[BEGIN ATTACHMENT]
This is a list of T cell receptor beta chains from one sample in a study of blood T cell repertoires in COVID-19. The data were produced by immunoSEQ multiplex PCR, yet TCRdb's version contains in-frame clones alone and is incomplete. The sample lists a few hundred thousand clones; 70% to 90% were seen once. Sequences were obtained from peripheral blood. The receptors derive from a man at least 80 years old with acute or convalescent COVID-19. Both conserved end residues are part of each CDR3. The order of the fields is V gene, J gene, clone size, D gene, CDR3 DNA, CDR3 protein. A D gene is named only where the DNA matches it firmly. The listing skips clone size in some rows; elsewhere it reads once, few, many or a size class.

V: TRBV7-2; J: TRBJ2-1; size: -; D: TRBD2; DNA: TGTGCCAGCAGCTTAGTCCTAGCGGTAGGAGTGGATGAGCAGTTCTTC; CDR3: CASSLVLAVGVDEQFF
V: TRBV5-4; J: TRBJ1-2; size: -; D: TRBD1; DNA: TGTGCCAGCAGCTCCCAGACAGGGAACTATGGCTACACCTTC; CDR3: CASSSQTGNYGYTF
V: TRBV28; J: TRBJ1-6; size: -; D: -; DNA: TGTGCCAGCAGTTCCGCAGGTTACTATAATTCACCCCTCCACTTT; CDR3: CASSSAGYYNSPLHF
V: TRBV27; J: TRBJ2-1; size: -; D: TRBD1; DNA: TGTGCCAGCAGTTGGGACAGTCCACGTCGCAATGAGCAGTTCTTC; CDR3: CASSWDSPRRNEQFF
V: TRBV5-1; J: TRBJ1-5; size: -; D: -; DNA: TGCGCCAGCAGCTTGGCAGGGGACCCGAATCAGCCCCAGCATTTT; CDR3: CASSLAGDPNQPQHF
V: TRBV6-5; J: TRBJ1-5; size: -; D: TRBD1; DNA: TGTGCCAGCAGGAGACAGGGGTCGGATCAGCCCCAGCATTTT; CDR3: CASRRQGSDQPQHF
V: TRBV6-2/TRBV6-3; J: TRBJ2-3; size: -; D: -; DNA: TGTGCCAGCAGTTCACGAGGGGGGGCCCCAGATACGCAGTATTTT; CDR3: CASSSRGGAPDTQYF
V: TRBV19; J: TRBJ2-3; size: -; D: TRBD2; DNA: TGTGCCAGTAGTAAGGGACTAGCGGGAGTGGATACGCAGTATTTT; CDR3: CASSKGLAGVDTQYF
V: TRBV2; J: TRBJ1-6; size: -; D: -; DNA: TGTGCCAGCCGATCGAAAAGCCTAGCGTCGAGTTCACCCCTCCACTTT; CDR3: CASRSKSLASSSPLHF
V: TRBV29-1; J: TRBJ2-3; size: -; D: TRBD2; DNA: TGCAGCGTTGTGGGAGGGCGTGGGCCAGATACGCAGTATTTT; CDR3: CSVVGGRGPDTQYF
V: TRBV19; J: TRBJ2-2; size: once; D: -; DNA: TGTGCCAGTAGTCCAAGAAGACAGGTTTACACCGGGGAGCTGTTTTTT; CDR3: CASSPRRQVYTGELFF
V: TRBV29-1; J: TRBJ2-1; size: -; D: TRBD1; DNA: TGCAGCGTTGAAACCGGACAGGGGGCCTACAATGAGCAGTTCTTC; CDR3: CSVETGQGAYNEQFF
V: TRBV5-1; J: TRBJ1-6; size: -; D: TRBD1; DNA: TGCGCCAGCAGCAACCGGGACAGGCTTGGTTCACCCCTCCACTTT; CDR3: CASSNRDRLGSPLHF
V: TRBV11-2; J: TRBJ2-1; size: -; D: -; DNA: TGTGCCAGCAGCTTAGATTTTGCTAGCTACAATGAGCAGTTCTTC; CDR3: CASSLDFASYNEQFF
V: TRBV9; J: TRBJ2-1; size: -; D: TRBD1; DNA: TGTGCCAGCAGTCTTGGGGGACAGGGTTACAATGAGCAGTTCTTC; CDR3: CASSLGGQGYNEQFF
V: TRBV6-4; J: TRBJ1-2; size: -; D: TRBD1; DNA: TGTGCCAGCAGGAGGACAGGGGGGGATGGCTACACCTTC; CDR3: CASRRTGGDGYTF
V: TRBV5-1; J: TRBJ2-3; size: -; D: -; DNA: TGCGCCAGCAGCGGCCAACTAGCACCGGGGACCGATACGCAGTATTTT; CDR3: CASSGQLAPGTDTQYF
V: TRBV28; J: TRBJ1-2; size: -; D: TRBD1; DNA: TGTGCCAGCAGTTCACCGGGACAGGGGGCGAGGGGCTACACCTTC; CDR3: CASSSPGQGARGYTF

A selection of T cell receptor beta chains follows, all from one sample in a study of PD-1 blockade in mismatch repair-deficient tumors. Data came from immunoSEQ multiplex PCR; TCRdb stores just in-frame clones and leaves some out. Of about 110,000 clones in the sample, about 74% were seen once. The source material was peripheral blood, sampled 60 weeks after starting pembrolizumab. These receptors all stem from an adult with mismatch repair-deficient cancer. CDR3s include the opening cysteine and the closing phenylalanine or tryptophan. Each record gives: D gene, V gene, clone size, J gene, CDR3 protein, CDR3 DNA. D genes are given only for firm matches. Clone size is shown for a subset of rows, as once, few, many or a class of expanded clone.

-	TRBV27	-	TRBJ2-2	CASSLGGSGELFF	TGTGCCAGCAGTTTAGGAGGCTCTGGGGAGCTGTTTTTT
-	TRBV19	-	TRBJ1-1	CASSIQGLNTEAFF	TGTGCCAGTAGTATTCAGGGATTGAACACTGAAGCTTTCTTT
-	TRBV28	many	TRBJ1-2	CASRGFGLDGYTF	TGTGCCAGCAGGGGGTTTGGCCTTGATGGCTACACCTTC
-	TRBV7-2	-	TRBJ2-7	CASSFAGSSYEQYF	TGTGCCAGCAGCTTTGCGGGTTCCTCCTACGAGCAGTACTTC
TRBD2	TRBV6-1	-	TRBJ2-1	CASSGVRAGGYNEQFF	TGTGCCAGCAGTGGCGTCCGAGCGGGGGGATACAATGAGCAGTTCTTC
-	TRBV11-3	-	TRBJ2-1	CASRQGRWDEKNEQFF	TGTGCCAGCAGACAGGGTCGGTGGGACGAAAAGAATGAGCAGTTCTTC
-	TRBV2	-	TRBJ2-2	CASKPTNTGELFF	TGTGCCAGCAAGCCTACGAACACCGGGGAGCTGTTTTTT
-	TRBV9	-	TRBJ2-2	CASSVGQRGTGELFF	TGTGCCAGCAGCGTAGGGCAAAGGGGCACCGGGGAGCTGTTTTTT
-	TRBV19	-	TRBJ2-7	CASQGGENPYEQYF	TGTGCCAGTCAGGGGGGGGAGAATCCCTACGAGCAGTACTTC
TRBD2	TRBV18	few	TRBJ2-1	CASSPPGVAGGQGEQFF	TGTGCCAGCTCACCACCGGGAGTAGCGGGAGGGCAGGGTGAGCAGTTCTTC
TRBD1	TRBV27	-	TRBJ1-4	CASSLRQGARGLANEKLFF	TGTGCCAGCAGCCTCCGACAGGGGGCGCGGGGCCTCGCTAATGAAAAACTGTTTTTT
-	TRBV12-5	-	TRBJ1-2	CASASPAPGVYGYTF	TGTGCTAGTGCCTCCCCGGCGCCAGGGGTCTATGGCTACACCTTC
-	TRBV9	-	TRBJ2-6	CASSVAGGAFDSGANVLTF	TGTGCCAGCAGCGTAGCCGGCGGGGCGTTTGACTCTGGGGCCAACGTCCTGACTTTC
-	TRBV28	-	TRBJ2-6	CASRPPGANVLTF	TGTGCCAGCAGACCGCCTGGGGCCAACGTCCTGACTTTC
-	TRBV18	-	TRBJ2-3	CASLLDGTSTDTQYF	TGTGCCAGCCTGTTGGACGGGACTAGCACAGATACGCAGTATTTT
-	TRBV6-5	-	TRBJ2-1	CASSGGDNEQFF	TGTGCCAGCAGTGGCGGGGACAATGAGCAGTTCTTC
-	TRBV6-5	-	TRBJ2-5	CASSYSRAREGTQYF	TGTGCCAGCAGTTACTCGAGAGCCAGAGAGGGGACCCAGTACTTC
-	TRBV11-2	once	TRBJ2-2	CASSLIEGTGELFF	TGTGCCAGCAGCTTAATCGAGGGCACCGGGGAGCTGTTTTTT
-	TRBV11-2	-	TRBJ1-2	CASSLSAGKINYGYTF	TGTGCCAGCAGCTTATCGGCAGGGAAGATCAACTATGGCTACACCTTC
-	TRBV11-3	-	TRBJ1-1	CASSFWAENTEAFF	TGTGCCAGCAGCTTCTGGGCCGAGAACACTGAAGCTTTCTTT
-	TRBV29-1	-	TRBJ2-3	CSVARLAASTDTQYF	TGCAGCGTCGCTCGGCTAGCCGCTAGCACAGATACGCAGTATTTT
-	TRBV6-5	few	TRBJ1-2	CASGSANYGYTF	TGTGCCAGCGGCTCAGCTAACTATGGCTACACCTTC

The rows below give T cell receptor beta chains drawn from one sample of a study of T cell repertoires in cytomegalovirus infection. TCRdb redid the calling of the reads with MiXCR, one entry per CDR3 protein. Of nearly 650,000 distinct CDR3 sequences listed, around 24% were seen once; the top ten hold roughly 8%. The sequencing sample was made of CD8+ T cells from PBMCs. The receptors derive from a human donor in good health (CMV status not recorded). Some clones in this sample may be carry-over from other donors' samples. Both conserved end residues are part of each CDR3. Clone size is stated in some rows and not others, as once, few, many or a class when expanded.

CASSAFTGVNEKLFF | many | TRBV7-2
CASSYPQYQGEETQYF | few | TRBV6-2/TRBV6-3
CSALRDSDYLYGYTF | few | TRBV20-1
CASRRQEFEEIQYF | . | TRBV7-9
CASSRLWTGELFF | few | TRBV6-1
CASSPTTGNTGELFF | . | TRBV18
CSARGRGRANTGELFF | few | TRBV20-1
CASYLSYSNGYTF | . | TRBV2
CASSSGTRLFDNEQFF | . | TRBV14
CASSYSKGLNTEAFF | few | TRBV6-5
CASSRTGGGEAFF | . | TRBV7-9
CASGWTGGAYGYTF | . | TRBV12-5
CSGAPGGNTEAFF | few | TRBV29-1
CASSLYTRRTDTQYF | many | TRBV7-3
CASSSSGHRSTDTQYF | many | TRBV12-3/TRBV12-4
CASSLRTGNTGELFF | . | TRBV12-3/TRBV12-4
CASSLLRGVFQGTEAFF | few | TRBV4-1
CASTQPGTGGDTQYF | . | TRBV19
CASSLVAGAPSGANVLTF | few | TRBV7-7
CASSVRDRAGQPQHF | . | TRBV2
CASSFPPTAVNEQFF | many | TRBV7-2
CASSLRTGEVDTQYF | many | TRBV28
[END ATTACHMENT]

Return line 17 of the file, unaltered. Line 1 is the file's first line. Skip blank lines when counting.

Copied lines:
V: TRBV6-4; J: TRBJ1-2; size: -; D: TRBD1; DNA: TGTGCCAGCAGGAGGACAGGGGGGGATGGCTACACCTTC; CDR3: CASRRTGGDGYTF